Typically, I think that this space should be reserved for celebrating the achievements, creative works, and intellectual production of fans themselves, and not those of the incredibly rich owners of the media franchises that give us some of our most important raw material. But I’ve been thinking about Oprah all week, naturally, and I think that her audience-centered finale merits meta-fannish discussion. However, I also know that the Oprah franchise is controversial, perhaps even more so in circles that concern themselves with complex media representations generally than in the broader social world. And so, I thought I’d look at an isolated moment from her address in combination with a similar moment from one of Joss Whedon’s addresses to his fans, in order to draw out some crucial shared tendencies in these two promoters of women-centered media, who in so many other ways speak past each other.
Oprah organized her final show as a love letter to her fans, but she also used the opportunity to construct a narrative of the show’s history, and the way in which it inserted itself into the media landscape, ultimately effecting real changes in many lives. Not coincidentally, early on in this narrative, she explicitly addressed her own transition from passive consumer of the media landscape to creator, who, though still a consumer of others’ stories, took on an increasingly active role in shaping the way in which (and the extent to which) they could be heard by people who needed to hear them. She said,
“When I started this show, it was a revelation to all of us how much dysfunction there was in people’s lives. I grew up with Leave It to Beaver and Andy Griffith. I thought everybody’s family life was like that, even though I knew mine was not. Well this show, and our guests, began to paint a different picture and allowed us to drop the veil on all the pretense and do exactly what we envisioned in that first show: to let people know that you are not alone.” (transcript of the finale available here)
One of the most common criticisms I encounter about the Oprah franchise is that “it’s all about her.” But in moments like this, it’s most definitely not. Her openness about her life, especially about her own intellectual and personal growth over time, is what has made her show so relevant for so long. Certainly, there were many people who were profoundly aware of how much dysfunction there was “in the world” before Oprah, but there were more who lacked the vocabulary with which to contextualize their own experience of such dysfunction, and of these, some were able to connect with the stories that appeared on the Oprah Winfrey Show. Obviously, it’s not enough. But coalition building has to start somewhere, and the more people who can hear a story of abuse without shutting down or getting defensive, the better.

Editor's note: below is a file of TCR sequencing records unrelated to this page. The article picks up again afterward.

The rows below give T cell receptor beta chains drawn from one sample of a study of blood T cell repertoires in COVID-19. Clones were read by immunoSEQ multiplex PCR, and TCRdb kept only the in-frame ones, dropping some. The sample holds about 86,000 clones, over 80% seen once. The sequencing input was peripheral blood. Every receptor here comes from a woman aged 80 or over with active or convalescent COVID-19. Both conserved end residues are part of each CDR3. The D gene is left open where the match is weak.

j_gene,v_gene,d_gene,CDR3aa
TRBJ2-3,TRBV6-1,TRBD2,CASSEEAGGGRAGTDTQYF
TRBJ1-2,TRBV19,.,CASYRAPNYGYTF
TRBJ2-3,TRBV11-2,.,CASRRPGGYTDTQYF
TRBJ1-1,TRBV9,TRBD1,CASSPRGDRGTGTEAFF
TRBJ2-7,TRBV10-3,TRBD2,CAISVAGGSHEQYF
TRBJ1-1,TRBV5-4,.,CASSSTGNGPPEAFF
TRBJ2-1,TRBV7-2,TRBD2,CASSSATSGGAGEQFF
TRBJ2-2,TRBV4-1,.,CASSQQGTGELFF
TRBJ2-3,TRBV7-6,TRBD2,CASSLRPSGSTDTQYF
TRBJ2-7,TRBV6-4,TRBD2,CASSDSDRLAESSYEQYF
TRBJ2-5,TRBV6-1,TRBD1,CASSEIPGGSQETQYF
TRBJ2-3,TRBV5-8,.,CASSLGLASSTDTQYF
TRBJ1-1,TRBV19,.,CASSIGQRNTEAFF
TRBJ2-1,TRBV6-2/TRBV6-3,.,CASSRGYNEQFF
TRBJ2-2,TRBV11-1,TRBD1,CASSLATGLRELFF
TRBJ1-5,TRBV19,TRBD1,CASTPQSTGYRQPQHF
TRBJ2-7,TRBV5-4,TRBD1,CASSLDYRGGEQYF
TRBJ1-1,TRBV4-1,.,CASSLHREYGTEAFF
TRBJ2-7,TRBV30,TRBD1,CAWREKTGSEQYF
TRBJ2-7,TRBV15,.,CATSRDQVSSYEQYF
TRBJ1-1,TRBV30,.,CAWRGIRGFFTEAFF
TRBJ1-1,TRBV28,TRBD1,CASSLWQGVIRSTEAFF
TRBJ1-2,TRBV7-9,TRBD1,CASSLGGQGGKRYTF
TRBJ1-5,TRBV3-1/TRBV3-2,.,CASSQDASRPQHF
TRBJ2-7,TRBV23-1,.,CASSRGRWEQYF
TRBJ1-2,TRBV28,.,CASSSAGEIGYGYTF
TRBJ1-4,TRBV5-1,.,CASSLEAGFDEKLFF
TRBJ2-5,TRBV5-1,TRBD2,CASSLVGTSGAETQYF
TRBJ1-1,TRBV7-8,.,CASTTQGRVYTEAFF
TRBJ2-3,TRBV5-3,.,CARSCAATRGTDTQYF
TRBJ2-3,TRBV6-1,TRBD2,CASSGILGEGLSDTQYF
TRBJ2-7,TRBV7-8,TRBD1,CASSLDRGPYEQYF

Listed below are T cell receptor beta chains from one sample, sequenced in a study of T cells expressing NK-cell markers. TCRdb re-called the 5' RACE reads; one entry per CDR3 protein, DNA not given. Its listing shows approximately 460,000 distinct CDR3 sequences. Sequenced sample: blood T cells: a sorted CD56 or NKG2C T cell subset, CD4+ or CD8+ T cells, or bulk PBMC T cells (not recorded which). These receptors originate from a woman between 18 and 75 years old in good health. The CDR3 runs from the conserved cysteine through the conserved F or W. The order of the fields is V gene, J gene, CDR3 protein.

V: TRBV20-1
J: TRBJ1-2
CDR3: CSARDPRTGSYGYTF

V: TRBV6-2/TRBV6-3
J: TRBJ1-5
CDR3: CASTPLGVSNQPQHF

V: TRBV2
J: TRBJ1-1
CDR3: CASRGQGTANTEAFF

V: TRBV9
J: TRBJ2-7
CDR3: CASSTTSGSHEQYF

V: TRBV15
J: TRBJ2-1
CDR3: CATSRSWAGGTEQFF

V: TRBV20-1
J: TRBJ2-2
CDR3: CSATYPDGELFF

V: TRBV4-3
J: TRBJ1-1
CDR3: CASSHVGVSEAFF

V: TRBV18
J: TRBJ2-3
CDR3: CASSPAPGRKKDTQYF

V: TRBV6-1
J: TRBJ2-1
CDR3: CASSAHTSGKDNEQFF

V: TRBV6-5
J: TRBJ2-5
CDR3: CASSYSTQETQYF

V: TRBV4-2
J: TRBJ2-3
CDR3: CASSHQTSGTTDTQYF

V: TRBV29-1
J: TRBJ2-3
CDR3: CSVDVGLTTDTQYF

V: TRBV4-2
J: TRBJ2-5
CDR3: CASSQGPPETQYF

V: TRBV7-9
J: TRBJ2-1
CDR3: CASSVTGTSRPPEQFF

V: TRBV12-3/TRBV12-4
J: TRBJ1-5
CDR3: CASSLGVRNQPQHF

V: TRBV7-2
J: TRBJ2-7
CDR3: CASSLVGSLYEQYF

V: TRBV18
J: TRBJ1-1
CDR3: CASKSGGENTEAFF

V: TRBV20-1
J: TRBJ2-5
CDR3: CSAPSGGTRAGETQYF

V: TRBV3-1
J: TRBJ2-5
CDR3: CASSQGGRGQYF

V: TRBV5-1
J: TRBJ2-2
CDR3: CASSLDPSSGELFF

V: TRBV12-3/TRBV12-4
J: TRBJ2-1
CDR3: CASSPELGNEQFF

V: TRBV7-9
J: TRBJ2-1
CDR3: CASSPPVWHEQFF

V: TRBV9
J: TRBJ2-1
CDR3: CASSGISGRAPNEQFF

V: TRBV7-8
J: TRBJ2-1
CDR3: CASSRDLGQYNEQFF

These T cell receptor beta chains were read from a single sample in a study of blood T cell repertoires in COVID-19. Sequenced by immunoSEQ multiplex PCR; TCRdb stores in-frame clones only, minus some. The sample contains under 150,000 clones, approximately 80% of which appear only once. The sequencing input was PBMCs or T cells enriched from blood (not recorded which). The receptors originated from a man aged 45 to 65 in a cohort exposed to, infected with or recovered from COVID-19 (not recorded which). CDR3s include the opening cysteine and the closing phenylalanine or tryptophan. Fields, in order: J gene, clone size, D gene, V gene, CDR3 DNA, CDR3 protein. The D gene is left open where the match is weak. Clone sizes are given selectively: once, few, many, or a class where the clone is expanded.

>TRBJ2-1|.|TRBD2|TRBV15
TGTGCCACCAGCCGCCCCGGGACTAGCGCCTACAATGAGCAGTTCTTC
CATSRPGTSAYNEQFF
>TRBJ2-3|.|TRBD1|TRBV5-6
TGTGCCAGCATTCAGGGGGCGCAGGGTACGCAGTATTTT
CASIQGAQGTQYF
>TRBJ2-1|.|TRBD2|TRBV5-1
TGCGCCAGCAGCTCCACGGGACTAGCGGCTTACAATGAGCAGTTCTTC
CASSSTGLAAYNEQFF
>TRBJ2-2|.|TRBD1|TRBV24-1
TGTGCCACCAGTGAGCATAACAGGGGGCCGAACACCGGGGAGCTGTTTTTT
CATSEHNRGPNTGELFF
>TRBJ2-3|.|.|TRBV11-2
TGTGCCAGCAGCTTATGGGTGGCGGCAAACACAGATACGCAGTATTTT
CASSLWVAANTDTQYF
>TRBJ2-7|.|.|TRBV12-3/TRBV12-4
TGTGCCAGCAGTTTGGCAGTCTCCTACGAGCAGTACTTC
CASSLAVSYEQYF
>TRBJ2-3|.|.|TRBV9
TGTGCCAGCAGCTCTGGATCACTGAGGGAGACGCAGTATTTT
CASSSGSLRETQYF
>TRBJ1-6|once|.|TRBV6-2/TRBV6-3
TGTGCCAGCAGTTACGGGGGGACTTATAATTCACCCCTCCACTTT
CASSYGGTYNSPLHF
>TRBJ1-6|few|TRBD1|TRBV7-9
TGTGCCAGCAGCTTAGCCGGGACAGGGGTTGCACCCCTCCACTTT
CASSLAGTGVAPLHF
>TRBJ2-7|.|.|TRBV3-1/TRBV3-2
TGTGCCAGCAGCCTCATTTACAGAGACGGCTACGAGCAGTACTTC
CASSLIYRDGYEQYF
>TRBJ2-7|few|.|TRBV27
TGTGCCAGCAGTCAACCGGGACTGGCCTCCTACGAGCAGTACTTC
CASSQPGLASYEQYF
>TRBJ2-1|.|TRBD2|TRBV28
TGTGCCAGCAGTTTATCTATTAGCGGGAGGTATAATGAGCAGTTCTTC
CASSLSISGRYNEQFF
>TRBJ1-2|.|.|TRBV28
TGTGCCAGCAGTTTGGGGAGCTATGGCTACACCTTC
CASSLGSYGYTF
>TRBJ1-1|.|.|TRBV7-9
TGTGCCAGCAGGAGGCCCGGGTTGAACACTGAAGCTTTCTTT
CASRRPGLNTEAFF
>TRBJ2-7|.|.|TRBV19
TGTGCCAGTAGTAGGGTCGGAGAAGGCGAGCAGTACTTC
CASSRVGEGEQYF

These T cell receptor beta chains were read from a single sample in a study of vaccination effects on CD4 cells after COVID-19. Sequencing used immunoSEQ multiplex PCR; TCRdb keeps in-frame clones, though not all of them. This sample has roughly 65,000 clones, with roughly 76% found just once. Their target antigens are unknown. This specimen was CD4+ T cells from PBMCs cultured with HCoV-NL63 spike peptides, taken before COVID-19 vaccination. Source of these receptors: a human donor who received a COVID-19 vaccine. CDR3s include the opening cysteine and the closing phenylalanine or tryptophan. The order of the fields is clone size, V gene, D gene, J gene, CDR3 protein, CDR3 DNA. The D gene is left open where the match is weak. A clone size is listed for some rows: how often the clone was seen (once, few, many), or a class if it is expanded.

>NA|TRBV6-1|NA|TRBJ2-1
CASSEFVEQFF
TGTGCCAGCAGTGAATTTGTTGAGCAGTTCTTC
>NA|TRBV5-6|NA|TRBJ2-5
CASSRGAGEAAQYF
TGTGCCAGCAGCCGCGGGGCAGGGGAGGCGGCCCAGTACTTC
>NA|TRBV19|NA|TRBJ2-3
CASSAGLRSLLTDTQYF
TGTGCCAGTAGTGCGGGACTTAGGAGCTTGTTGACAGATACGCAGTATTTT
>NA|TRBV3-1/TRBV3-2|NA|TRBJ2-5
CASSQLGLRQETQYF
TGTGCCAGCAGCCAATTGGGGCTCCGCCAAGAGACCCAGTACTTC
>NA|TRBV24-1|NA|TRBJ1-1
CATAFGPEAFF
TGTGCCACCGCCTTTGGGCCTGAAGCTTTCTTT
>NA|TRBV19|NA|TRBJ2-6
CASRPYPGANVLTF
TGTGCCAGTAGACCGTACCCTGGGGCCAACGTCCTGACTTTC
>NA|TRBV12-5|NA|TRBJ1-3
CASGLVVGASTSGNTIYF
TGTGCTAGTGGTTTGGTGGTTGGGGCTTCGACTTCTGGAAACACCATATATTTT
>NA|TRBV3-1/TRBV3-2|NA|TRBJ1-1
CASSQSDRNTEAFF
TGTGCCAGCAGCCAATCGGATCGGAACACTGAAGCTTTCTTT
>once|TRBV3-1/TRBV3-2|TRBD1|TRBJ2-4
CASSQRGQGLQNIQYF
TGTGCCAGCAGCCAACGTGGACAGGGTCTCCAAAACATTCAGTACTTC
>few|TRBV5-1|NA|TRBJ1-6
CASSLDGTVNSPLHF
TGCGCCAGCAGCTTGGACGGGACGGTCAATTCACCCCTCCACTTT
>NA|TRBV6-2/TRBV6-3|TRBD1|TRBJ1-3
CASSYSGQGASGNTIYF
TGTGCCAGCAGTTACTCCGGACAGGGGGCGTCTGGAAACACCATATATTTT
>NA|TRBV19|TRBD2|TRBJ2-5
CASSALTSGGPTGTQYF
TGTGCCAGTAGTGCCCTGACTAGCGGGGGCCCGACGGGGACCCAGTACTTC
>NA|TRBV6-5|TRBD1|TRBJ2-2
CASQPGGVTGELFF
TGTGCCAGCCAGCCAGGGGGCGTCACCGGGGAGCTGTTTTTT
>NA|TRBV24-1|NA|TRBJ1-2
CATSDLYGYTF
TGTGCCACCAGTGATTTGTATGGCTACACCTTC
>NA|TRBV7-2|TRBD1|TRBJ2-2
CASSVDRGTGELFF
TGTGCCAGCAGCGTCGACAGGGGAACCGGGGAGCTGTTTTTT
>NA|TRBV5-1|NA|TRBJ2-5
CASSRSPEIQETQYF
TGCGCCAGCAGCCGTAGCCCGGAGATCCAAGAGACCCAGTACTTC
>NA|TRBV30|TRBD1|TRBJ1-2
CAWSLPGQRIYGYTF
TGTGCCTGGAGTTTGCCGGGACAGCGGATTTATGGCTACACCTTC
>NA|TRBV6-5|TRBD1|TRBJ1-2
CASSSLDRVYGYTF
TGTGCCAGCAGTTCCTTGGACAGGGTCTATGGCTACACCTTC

In the introduction to Fray, his comic series about a future kick-ass slayer, Joss Whedon creates a narrative, not too dissimilar from Oprah’s, of his own transition from passive consumer into big name storyteller. Like Oprah, he starts with his childhood, speaking to the theme of girls and comics:
“Don’t get me wrong, there were certainly other things on my mind in my young adolescence. But almost certainly topping the list were girls and comics. More specifically girls in comics. Because, frustratingly, there weren’t that many. At least in the Marvel universe, where I made my nest, there were very few interesting girls young enough for a twelve year old to crush on. … Until Kitty Pryde… Cut to me grown up — yet somehow not remotely matured. The idea for Buffy the Vampire Slayer came from that same lack I felt as a child. Where are the girls? Girls who can fight, who can stand up for themselves, who have opinions and fears and cute outfits?”
And you say Oprah’s cheesy? No, just kidding. Obviously, I love both of them, cheese and all. This is a story about lack, and two authors’ attempts to fill a lack. There have been mistakes along the way, of course, for Whedon as much as for Oprah, but I think that both offer their stories to their fans with a specific mode of inspiration in mind. They are saying, “Look, when I grew up, I was given a story about what the social world looks like. I was also given a social world, and it didn’t look like that. Now, I actively seek out better stories, by creating them, and by creating space for them when they’re not mine to tell.”
A love letter is a very specific kind of writing, and one of the most beautiful things about it, I think, is that one is in no way obligated to respond, be grateful, reciprocate affection, or, and let me be clear about this, buy any associated paraphernalia. Oprah was very insistent on the idea that we all have a platform, and that, regardless of size, we ought to take advantage of it. With our opinions and fears and…cute outfits? Really? No, I’m sorry. But the opinions and fears part. For sure.